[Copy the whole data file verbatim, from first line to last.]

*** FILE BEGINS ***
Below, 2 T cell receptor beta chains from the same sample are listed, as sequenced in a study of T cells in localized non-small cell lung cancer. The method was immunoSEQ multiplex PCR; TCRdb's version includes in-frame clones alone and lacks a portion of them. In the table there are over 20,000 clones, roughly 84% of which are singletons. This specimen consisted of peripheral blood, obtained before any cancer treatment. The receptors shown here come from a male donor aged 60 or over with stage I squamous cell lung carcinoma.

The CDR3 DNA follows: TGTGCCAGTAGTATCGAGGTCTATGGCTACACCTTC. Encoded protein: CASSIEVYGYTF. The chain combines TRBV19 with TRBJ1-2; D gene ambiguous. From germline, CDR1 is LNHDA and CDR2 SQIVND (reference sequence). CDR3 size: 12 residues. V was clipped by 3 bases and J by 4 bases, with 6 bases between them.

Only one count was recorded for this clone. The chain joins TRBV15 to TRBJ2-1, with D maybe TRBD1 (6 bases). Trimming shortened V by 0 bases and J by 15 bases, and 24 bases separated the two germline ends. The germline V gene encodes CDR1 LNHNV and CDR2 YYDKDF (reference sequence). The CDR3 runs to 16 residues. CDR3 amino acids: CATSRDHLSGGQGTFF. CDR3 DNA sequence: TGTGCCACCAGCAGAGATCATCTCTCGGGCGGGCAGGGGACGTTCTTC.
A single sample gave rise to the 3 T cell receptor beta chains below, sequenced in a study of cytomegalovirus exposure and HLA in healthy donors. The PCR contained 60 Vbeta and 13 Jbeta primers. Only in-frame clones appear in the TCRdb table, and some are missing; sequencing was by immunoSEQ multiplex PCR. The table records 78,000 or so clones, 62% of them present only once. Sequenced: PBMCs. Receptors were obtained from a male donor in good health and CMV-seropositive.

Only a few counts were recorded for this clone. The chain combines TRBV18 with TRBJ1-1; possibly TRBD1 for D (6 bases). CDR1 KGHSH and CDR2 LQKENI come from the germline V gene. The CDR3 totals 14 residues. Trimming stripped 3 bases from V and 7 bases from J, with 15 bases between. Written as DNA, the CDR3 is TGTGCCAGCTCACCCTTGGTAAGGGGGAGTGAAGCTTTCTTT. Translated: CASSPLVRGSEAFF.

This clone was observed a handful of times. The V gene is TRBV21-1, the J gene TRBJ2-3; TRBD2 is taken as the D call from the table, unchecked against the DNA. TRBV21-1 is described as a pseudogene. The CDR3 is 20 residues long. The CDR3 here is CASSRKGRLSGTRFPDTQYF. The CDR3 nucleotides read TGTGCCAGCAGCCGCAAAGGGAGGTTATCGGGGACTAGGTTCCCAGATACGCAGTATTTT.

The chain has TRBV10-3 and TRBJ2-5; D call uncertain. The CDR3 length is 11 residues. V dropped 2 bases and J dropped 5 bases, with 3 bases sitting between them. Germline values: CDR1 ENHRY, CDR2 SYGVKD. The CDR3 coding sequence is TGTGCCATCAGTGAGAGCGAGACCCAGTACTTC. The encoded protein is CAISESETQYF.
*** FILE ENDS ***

Below, 2 T cell receptor beta chains from the same sample are listed, as sequenced in a study of T cells in localized non-small cell lung cancer. The method was immunoSEQ multiplex PCR; TCRdb's version includes in-frame clones alone and lacks a portion of them. In the table there are over 20,000 clones, roughly 84% of which are singletons. This specimen consisted of peripheral blood, obtained before any cancer treatment. The receptors shown here come from a male donor aged 60 or over with stage I squamous cell lung carcinoma.

The CDR3 DNA follows: TGTGCCAGTAGTATCGAGGTCTATGGCTACACCTTC. Encoded protein: CASSIEVYGYTF. The chain combines TRBV19 with TRBJ1-2; D gene ambiguous. From germline, CDR1 is LNHDA and CDR2 SQIVND (reference sequence). CDR3 size: 12 residues. V was clipped by 3 bases and J by 4 bases, with 6 bases between them.

Only one count was recorded for this clone. The chain joins TRBV15 to TRBJ2-1, with D maybe TRBD1 (6 bases). Trimming shortened V by 0 bases and J by 15 bases, and 24 bases separated the two germline ends. The germline V gene encodes CDR1 LNHNV and CDR2 YYDKDF (reference sequence). The CDR3 runs to 16 residues. CDR3 amino acids: CATSRDHLSGGQGTFF. CDR3 DNA sequence: TGTGCCACCAGCAGAGATCATCTCTCGGGCGGGCAGGGGACGTTCTTC.
A single sample gave rise to the 3 T cell receptor beta chains below, sequenced in a study of cytomegalovirus exposure and HLA in healthy donors. The PCR contained 60 Vbeta and 13 Jbeta primers. Only in-frame clones appear in the TCRdb table, and some are missing; sequencing was by immunoSEQ multiplex PCR. The table records 78,000 or so clones, 62% of them present only once. Sequenced: PBMCs. Receptors were obtained from a male donor in good health and CMV-seropositive.

Only a few counts were recorded for this clone. The chain combines TRBV18 with TRBJ1-1; possibly TRBD1 for D (6 bases). CDR1 KGHSH and CDR2 LQKENI come from the germline V gene. The CDR3 totals 14 residues. Trimming stripped 3 bases from V and 7 bases from J, with 15 bases between. Written as DNA, the CDR3 is TGTGCCAGCTCACCCTTGGTAAGGGGGAGTGAAGCTTTCTTT. Translated: CASSPLVRGSEAFF.

This clone was observed a handful of times. The V gene is TRBV21-1, the J gene TRBJ2-3; TRBD2 is taken as the D call from the table, unchecked against the DNA. TRBV21-1 is described as a pseudogene. The CDR3 is 20 residues long. The CDR3 here is CASSRKGRLSGTRFPDTQYF. The CDR3 nucleotides read TGTGCCAGCAGCCGCAAAGGGAGGTTATCGGGGACTAGGTTCCCAGATACGCAGTATTTT.

The chain has TRBV10-3 and TRBJ2-5; D call uncertain. The CDR3 length is 11 residues. V dropped 2 bases and J dropped 5 bases, with 3 bases sitting between them. Germline values: CDR1 ENHRY, CDR2 SYGVKD. The CDR3 coding sequence is TGTGCCATCAGTGAGAGCGAGACCCAGTACTTC. The encoded protein is CAISESETQYF.